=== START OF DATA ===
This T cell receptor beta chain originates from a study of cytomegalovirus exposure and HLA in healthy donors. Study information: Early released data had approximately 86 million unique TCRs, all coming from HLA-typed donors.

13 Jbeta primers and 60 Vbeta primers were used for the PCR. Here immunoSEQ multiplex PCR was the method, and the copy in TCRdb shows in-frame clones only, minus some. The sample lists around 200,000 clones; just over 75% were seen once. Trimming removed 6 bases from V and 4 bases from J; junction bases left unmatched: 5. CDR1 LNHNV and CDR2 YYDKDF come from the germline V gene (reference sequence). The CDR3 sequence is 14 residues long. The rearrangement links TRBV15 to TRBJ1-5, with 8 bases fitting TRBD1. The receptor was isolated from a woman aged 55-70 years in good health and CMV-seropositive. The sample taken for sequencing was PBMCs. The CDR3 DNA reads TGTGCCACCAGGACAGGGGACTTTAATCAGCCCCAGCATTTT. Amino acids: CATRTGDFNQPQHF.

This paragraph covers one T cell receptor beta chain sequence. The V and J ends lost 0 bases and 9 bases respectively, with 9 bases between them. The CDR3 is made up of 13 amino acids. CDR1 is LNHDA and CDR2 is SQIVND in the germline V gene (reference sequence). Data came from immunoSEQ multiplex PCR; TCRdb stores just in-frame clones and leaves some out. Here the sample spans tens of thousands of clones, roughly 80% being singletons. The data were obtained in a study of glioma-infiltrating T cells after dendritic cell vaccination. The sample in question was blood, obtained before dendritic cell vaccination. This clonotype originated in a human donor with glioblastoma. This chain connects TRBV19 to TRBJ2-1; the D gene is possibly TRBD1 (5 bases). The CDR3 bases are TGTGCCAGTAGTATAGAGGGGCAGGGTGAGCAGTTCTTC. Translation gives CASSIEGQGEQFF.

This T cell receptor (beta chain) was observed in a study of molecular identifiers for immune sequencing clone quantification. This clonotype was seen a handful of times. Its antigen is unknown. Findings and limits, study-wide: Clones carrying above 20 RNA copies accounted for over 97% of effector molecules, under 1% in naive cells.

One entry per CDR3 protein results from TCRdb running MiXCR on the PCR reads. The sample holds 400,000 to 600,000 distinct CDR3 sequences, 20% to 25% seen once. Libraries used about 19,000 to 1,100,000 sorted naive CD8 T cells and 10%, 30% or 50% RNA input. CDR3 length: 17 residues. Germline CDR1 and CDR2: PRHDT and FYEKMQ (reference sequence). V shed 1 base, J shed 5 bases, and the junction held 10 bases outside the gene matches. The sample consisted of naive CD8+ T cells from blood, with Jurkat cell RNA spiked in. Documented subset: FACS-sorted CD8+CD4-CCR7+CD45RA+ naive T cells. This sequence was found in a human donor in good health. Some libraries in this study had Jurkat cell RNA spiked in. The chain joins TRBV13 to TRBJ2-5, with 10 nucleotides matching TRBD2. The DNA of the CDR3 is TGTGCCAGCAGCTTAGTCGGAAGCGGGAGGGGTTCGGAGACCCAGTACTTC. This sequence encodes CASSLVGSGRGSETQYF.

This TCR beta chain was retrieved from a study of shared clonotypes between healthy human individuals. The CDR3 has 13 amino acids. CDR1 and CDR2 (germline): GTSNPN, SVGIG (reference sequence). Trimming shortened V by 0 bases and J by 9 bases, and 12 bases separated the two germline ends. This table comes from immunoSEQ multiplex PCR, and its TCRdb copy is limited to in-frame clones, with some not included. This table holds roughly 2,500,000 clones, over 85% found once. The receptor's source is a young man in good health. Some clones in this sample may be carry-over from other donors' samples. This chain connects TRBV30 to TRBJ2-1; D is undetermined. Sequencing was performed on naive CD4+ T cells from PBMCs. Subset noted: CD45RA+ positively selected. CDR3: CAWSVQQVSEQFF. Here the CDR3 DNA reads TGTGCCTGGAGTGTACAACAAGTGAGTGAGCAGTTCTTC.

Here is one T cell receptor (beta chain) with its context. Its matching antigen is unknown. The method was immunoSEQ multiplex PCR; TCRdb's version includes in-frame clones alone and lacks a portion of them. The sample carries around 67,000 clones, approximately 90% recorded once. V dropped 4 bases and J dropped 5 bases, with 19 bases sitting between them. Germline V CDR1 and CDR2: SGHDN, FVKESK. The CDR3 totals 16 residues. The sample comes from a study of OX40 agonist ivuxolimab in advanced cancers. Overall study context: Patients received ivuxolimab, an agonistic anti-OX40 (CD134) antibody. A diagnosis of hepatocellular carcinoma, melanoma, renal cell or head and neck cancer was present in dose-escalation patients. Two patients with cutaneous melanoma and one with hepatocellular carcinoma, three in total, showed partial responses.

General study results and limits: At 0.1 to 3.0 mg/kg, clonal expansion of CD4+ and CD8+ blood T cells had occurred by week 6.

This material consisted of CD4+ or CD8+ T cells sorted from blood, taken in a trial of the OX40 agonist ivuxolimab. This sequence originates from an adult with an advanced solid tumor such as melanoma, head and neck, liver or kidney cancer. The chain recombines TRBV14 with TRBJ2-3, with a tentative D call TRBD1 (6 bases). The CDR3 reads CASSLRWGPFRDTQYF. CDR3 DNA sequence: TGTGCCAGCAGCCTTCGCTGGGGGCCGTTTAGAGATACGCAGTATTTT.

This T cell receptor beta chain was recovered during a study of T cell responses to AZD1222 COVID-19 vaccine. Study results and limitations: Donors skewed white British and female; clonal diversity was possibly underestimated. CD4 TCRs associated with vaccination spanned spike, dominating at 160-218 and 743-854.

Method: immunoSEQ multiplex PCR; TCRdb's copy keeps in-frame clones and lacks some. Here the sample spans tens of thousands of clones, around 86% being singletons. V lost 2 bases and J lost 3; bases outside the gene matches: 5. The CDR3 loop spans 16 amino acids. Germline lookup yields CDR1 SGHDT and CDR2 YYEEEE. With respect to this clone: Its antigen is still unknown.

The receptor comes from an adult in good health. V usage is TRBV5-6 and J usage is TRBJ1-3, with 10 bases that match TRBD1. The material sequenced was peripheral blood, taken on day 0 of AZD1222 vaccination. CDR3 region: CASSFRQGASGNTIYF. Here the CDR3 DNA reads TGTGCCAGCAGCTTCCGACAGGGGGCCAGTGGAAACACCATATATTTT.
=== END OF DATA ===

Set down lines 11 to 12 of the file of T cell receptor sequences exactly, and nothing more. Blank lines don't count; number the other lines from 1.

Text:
Method: immunoSEQ multiplex PCR; TCRdb's copy keeps in-frame clones and lacks some. Here the sample spans tens of thousands of clones, around 86% being singletons. V lost 2 bases and J lost 3; bases outside the gene matches: 5. The CDR3 loop spans 16 amino acids. Germline lookup yields CDR1 SGHDT and CDR2 YYEEEE. With respect to this clone: Its antigen is still unknown.

The receptor comes from an adult in good health. V usage is TRBV5-6 and J usage is TRBJ1-3, with 10 bases that match TRBD1. The material sequenced was peripheral blood, taken on day 0 of AZD1222 vaccination. CDR3 region: CASSFRQGASGNTIYF. Here the CDR3 DNA reads TGTGCCAGCAGCTTCCGACAGGGGGCCAGTGGAAACACCATATATTTT.